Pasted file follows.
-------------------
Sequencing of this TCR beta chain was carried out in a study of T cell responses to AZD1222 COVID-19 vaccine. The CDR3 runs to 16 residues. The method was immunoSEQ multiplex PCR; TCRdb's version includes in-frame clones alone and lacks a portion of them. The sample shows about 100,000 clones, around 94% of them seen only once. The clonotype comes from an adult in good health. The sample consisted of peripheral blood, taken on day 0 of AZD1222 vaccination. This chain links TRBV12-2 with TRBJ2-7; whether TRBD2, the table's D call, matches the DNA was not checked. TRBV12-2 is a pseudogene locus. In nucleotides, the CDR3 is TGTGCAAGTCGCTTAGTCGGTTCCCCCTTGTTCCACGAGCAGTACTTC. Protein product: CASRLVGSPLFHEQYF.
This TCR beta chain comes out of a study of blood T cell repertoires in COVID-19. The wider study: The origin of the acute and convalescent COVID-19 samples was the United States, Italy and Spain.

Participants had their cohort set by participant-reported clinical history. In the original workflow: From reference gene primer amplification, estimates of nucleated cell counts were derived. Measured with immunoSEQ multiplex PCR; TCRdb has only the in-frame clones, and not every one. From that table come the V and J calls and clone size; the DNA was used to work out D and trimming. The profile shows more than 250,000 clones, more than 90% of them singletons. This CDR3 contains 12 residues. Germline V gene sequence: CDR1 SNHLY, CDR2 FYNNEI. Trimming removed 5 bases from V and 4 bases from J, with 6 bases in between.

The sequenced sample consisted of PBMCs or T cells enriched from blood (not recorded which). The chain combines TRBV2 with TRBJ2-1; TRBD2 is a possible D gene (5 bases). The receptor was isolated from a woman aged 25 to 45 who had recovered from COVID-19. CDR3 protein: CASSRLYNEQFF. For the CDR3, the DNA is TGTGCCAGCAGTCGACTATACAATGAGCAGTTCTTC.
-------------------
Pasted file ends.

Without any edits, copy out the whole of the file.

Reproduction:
Sequencing of this TCR beta chain was carried out in a study of T cell responses to AZD1222 COVID-19 vaccine. The CDR3 runs to 16 residues. The method was immunoSEQ multiplex PCR; TCRdb's version includes in-frame clones alone and lacks a portion of them. The sample shows about 100,000 clones, around 94% of them seen only once. The clonotype comes from an adult in good health. The sample consisted of peripheral blood, taken on day 0 of AZD1222 vaccination. This chain links TRBV12-2 with TRBJ2-7; whether TRBD2, the table's D call, matches the DNA was not checked. TRBV12-2 is a pseudogene locus. In nucleotides, the CDR3 is TGTGCAAGTCGCTTAGTCGGTTCCCCCTTGTTCCACGAGCAGTACTTC. Protein product: CASRLVGSPLFHEQYF.
This TCR beta chain comes out of a study of blood T cell repertoires in COVID-19. The wider study: The origin of the acute and convalescent COVID-19 samples was the United States, Italy and Spain.

Participants had their cohort set by participant-reported clinical history. In the original workflow: From reference gene primer amplification, estimates of nucleated cell counts were derived. Measured with immunoSEQ multiplex PCR; TCRdb has only the in-frame clones, and not every one. From that table come the V and J calls and clone size; the DNA was used to work out D and trimming. The profile shows more than 250,000 clones, more than 90% of them singletons. This CDR3 contains 12 residues. Germline V gene sequence: CDR1 SNHLY, CDR2 FYNNEI. Trimming removed 5 bases from V and 4 bases from J, with 6 bases in between.

The sequenced sample consisted of PBMCs or T cells enriched from blood (not recorded which). The chain combines TRBV2 with TRBJ2-1; TRBD2 is a possible D gene (5 bases). The receptor was isolated from a woman aged 25 to 45 who had recovered from COVID-19. CDR3 protein: CASSRLYNEQFF. For the CDR3, the DNA is TGTGCCAGCAGTCGACTATACAATGAGCAGTTCTTC.